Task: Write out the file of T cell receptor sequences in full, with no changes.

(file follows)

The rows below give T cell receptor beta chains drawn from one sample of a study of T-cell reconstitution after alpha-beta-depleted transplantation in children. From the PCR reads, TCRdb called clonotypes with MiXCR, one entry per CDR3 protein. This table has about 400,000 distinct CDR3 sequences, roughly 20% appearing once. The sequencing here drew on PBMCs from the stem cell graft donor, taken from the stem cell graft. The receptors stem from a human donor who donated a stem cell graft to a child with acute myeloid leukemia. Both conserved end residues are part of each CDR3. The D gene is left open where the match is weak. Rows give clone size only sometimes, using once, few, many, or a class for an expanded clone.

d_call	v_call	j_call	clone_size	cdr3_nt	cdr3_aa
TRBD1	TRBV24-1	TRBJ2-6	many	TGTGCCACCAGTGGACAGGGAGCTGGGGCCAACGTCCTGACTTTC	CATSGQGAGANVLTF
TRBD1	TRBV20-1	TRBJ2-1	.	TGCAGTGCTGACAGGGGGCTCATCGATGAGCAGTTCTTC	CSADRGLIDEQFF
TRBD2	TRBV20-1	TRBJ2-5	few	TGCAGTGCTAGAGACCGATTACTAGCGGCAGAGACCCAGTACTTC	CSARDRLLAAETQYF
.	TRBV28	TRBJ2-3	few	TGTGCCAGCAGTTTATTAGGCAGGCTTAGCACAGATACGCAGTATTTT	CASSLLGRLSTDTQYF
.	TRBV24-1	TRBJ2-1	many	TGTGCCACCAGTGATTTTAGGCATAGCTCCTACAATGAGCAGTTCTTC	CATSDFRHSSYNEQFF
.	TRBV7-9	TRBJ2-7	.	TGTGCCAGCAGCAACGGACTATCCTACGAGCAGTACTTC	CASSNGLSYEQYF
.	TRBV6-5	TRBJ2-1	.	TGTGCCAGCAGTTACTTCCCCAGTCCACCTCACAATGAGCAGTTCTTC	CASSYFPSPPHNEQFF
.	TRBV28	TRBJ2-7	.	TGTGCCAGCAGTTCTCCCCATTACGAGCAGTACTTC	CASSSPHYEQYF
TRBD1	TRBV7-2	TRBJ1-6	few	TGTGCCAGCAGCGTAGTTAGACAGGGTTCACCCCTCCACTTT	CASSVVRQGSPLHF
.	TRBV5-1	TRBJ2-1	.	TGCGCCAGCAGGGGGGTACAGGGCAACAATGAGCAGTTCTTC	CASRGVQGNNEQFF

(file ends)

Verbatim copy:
The rows below give T cell receptor beta chains drawn from one sample of a study of T-cell reconstitution after alpha-beta-depleted transplantation in children. From the PCR reads, TCRdb called clonotypes with MiXCR, one entry per CDR3 protein. This table has about 400,000 distinct CDR3 sequences, roughly 20% appearing once. The sequencing here drew on PBMCs from the stem cell graft donor, taken from the stem cell graft. The receptors stem from a human donor who donated a stem cell graft to a child with acute myeloid leukemia. Both conserved end residues are part of each CDR3. The D gene is left open where the match is weak. Rows give clone size only sometimes, using once, few, many, or a class for an expanded clone.

d_call	v_call	j_call	clone_size	cdr3_nt	cdr3_aa
TRBD1	TRBV24-1	TRBJ2-6	many	TGTGCCACCAGTGGACAGGGAGCTGGGGCCAACGTCCTGACTTTC	CATSGQGAGANVLTF
TRBD1	TRBV20-1	TRBJ2-1	.	TGCAGTGCTGACAGGGGGCTCATCGATGAGCAGTTCTTC	CSADRGLIDEQFF
TRBD2	TRBV20-1	TRBJ2-5	few	TGCAGTGCTAGAGACCGATTACTAGCGGCAGAGACCCAGTACTTC	CSARDRLLAAETQYF
.	TRBV28	TRBJ2-3	few	TGTGCCAGCAGTTTATTAGGCAGGCTTAGCACAGATACGCAGTATTTT	CASSLLGRLSTDTQYF
.	TRBV24-1	TRBJ2-1	many	TGTGCCACCAGTGATTTTAGGCATAGCTCCTACAATGAGCAGTTCTTC	CATSDFRHSSYNEQFF
.	TRBV7-9	TRBJ2-7	.	TGTGCCAGCAGCAACGGACTATCCTACGAGCAGTACTTC	CASSNGLSYEQYF
.	TRBV6-5	TRBJ2-1	.	TGTGCCAGCAGTTACTTCCCCAGTCCACCTCACAATGAGCAGTTCTTC	CASSYFPSPPHNEQFF
.	TRBV28	TRBJ2-7	.	TGTGCCAGCAGTTCTCCCCATTACGAGCAGTACTTC	CASSSPHYEQYF
TRBD1	TRBV7-2	TRBJ1-6	few	TGTGCCAGCAGCGTAGTTAGACAGGGTTCACCCCTCCACTTT	CASSVVRQGSPLHF
.	TRBV5-1	TRBJ2-1	.	TGCGCCAGCAGGGGGGTACAGGGCAACAATGAGCAGTTCTTC	CASRGVQGNNEQFF